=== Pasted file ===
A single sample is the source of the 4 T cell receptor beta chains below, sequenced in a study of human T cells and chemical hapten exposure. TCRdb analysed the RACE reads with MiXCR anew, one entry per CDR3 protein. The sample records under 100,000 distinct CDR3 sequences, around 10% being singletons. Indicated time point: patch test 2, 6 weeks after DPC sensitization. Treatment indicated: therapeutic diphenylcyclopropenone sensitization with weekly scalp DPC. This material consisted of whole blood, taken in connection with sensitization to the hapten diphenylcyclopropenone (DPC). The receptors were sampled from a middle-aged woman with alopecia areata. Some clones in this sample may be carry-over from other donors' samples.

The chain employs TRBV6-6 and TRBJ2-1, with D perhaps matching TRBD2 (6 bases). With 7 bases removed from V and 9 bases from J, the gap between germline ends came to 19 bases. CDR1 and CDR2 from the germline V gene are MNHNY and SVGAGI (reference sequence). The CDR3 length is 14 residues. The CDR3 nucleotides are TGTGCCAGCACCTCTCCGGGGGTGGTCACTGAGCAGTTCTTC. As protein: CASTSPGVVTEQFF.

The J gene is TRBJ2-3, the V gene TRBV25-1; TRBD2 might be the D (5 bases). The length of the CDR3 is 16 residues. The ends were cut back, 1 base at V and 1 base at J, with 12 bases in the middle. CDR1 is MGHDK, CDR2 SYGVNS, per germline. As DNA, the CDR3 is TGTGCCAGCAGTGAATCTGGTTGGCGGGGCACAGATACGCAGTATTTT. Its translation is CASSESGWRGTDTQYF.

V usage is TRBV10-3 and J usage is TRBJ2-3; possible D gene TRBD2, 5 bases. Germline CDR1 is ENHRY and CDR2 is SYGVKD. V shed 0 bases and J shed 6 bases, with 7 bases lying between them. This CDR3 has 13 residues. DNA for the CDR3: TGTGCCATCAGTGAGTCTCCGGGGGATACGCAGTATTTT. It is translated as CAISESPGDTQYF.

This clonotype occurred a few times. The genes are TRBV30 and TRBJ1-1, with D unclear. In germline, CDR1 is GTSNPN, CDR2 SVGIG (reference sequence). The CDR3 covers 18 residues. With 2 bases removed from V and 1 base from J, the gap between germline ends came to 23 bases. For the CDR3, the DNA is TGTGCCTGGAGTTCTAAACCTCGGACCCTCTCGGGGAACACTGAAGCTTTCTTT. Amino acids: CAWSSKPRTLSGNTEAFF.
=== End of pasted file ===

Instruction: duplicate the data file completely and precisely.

A single sample is the source of the 4 T cell receptor beta chains below, sequenced in a study of human T cells and chemical hapten exposure. TCRdb analysed the RACE reads with MiXCR anew, one entry per CDR3 protein. The sample records under 100,000 distinct CDR3 sequences, around 10% being singletons. Indicated time point: patch test 2, 6 weeks after DPC sensitization. Treatment indicated: therapeutic diphenylcyclopropenone sensitization with weekly scalp DPC. This material consisted of whole blood, taken in connection with sensitization to the hapten diphenylcyclopropenone (DPC). The receptors were sampled from a middle-aged woman with alopecia areata. Some clones in this sample may be carry-over from other donors' samples.

The chain employs TRBV6-6 and TRBJ2-1, with D perhaps matching TRBD2 (6 bases). With 7 bases removed from V and 9 bases from J, the gap between germline ends came to 19 bases. CDR1 and CDR2 from the germline V gene are MNHNY and SVGAGI (reference sequence). The CDR3 length is 14 residues. The CDR3 nucleotides are TGTGCCAGCACCTCTCCGGGGGTGGTCACTGAGCAGTTCTTC. As protein: CASTSPGVVTEQFF.

The J gene is TRBJ2-3, the V gene TRBV25-1; TRBD2 might be the D (5 bases). The length of the CDR3 is 16 residues. The ends were cut back, 1 base at V and 1 base at J, with 12 bases in the middle. CDR1 is MGHDK, CDR2 SYGVNS, per germline. As DNA, the CDR3 is TGTGCCAGCAGTGAATCTGGTTGGCGGGGCACAGATACGCAGTATTTT. Its translation is CASSESGWRGTDTQYF.

V usage is TRBV10-3 and J usage is TRBJ2-3; possible D gene TRBD2, 5 bases. Germline CDR1 is ENHRY and CDR2 is SYGVKD. V shed 0 bases and J shed 6 bases, with 7 bases lying between them. This CDR3 has 13 residues. DNA for the CDR3: TGTGCCATCAGTGAGTCTCCGGGGGATACGCAGTATTTT. It is translated as CAISESPGDTQYF.

This clonotype occurred a few times. The genes are TRBV30 and TRBJ1-1, with D unclear. In germline, CDR1 is GTSNPN, CDR2 SVGIG (reference sequence). The CDR3 covers 18 residues. With 2 bases removed from V and 1 base from J, the gap between germline ends came to 23 bases. For the CDR3, the DNA is TGTGCCTGGAGTTCTAAACCTCGGACCCTCTCGGGGAACACTGAAGCTTTCTTT. Amino acids: CAWSSKPRTLSGNTEAFF.